And it has seemed that, as much as is possible for a person with statewide duties, she has consistently acted as if Salem was actually a home. People routinely report seeing her in banal, ordinary hometown activity.
So it was interesting - though not really very surprising - that her remarks today on Bike to Work Day talked past Salem and instead seemed to address primarily a Portland audience.
|via the Twitter|
You can't really fault Governor Brown here. She's got an election coming up, and there are lots of reasons why a politician might want to speak to Portland more than to Salem. That's where the bikey audience really is, and where key voters are. But still...
This year the City's primary activity seemed to be the Proclamation on "Traffic Safety Week."
Looking to next year, and with a new group of City Councilors who, even if they do not personally bike all the time, are at least sincerely interested creating more real options for traveling citizens, is the City at all interested in officially structuring and supporting Bike to Work Day next year in such a way that Governor Brown can't ignore activities in Salem?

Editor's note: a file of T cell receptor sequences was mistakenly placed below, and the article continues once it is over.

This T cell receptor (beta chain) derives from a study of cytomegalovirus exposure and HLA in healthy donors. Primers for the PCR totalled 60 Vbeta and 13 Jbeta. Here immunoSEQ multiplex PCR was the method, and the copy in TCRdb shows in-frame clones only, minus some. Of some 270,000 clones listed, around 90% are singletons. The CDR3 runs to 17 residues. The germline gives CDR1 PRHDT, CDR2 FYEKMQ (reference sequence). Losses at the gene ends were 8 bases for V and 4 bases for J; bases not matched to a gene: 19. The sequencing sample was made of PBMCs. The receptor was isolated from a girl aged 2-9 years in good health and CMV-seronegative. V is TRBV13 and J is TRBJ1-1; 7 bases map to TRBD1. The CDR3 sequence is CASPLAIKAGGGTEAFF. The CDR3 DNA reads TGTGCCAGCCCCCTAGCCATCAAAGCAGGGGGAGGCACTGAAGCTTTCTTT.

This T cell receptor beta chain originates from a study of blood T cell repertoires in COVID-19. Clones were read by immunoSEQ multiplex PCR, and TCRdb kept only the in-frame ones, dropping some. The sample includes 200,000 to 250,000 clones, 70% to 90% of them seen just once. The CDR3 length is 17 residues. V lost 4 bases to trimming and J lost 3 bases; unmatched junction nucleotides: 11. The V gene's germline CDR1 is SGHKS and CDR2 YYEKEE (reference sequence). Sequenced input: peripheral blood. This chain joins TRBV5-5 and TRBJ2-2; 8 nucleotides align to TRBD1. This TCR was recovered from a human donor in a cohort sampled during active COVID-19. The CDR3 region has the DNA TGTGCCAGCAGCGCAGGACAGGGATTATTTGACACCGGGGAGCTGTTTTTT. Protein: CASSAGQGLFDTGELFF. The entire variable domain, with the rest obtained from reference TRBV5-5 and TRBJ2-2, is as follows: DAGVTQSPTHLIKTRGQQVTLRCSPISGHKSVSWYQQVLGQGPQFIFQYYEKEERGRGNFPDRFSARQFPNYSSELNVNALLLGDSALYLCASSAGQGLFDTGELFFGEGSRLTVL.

(If we elect Governor Pierce, his statements on transportation have already seemed so highway-centric, that it seems unlikely Bike to Work Day would be at all significant for him. It seemed pointless to write this in a neutral, agnostic way. A draft of it was risible!)
A Different Take on Bike to Work
There wasn't a whole lot of Salem #BiketoWorkDay stuff, but this picture today from the Broadway Coffeehouse bike trailer at Waterplace was pretty great!
|via the Instagram|
(I want to know, though, how this worked with the one-way couplet on Commercial/Liberty. The bike lanes make left-turns exceedingly difficult and this is an instance where our system practically enforces some amount of sidewalk biking.)